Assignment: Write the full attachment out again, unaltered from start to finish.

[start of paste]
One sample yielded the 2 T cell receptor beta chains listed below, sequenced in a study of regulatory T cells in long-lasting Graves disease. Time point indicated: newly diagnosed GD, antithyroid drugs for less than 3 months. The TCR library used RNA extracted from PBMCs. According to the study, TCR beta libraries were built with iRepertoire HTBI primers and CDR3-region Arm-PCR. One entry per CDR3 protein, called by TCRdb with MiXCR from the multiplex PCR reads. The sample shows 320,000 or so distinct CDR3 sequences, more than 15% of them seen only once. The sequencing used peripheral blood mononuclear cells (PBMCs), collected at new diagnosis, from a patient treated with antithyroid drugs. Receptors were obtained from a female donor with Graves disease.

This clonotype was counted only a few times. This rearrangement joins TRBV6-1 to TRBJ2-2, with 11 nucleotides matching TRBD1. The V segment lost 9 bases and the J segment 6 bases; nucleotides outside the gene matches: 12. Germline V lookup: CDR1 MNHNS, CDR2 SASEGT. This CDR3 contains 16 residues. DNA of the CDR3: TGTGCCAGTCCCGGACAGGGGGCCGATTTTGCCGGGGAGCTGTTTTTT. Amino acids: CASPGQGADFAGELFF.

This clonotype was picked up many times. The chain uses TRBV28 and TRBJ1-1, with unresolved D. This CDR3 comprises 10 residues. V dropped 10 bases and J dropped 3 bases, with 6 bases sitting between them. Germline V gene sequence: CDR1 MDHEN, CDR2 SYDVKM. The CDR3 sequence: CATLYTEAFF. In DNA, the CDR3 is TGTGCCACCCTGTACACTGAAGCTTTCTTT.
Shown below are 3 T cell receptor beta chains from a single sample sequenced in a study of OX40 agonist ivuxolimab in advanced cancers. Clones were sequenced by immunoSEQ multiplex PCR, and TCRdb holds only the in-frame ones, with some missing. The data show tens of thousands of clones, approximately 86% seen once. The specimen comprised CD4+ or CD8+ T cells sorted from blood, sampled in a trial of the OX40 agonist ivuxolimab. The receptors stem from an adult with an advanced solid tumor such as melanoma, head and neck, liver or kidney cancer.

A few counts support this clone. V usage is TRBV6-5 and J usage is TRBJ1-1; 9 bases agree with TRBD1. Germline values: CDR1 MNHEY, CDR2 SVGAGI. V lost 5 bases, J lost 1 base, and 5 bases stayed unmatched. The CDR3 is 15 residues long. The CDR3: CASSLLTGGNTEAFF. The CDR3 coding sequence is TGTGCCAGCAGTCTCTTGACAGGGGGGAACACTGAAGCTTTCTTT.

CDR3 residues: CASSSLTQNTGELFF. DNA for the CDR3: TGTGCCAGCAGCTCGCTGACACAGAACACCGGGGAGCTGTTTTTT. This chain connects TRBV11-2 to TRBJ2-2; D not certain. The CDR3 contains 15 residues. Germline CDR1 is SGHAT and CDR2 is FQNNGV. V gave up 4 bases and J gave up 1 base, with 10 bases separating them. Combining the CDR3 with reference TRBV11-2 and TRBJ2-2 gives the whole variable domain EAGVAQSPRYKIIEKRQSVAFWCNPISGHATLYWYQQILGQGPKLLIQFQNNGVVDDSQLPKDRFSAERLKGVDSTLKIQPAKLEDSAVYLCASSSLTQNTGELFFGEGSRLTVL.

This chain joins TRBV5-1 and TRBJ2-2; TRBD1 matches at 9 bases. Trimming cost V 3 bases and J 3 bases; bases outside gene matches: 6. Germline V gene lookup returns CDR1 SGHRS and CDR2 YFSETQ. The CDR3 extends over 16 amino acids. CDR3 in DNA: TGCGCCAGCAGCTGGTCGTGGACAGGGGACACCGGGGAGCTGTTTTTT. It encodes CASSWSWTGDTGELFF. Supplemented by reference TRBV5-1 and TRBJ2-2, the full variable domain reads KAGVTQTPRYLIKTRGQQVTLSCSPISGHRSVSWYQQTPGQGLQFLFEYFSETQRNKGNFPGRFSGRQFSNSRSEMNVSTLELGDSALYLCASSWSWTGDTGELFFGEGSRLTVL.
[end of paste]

One sample yielded the 2 T cell receptor beta chains listed below, sequenced in a study of regulatory T cells in long-lasting Graves disease. Time point indicated: newly diagnosed GD, antithyroid drugs for less than 3 months. The TCR library used RNA extracted from PBMCs. According to the study, TCR beta libraries were built with iRepertoire HTBI primers and CDR3-region Arm-PCR. One entry per CDR3 protein, called by TCRdb with MiXCR from the multiplex PCR reads. The sample shows 320,000 or so distinct CDR3 sequences, more than 15% of them seen only once. The sequencing used peripheral blood mononuclear cells (PBMCs), collected at new diagnosis, from a patient treated with antithyroid drugs. Receptors were obtained from a female donor with Graves disease.

This clonotype was counted only a few times. This rearrangement joins TRBV6-1 to TRBJ2-2, with 11 nucleotides matching TRBD1. The V segment lost 9 bases and the J segment 6 bases; nucleotides outside the gene matches: 12. Germline V lookup: CDR1 MNHNS, CDR2 SASEGT. This CDR3 contains 16 residues. DNA of the CDR3: TGTGCCAGTCCCGGACAGGGGGCCGATTTTGCCGGGGAGCTGTTTTTT. Amino acids: CASPGQGADFAGELFF.

This clonotype was picked up many times. The chain uses TRBV28 and TRBJ1-1, with unresolved D. This CDR3 comprises 10 residues. V dropped 10 bases and J dropped 3 bases, with 6 bases sitting between them. Germline V gene sequence: CDR1 MDHEN, CDR2 SYDVKM. The CDR3 sequence: CATLYTEAFF. In DNA, the CDR3 is TGTGCCACCCTGTACACTGAAGCTTTCTTT.
Shown below are 3 T cell receptor beta chains from a single sample sequenced in a study of OX40 agonist ivuxolimab in advanced cancers. Clones were sequenced by immunoSEQ multiplex PCR, and TCRdb holds only the in-frame ones, with some missing. The data show tens of thousands of clones, approximately 86% seen once. The specimen comprised CD4+ or CD8+ T cells sorted from blood, sampled in a trial of the OX40 agonist ivuxolimab. The receptors stem from an adult with an advanced solid tumor such as melanoma, head and neck, liver or kidney cancer.

A few counts support this clone. V usage is TRBV6-5 and J usage is TRBJ1-1; 9 bases agree with TRBD1. Germline values: CDR1 MNHEY, CDR2 SVGAGI. V lost 5 bases, J lost 1 base, and 5 bases stayed unmatched. The CDR3 is 15 residues long. The CDR3: CASSLLTGGNTEAFF. The CDR3 coding sequence is TGTGCCAGCAGTCTCTTGACAGGGGGGAACACTGAAGCTTTCTTT.

CDR3 residues: CASSSLTQNTGELFF. DNA for the CDR3: TGTGCCAGCAGCTCGCTGACACAGAACACCGGGGAGCTGTTTTTT. This chain connects TRBV11-2 to TRBJ2-2; D not certain. The CDR3 contains 15 residues. Germline CDR1 is SGHAT and CDR2 is FQNNGV. V gave up 4 bases and J gave up 1 base, with 10 bases separating them. Combining the CDR3 with reference TRBV11-2 and TRBJ2-2 gives the whole variable domain EAGVAQSPRYKIIEKRQSVAFWCNPISGHATLYWYQQILGQGPKLLIQFQNNGVVDDSQLPKDRFSAERLKGVDSTLKIQPAKLEDSAVYLCASSSLTQNTGELFFGEGSRLTVL.

This chain joins TRBV5-1 and TRBJ2-2; TRBD1 matches at 9 bases. Trimming cost V 3 bases and J 3 bases; bases outside gene matches: 6. Germline V gene lookup returns CDR1 SGHRS and CDR2 YFSETQ. The CDR3 extends over 16 amino acids. CDR3 in DNA: TGCGCCAGCAGCTGGTCGTGGACAGGGGACACCGGGGAGCTGTTTTTT. It encodes CASSWSWTGDTGELFF. Supplemented by reference TRBV5-1 and TRBJ2-2, the full variable domain reads KAGVTQTPRYLIKTRGQQVTLSCSPISGHRSVSWYQQTPGQGLQFLFEYFSETQRNKGNFPGRFSGRQFSNSRSEMNVSTLELGDSALYLCASSWSWTGDTGELFFGEGSRLTVL.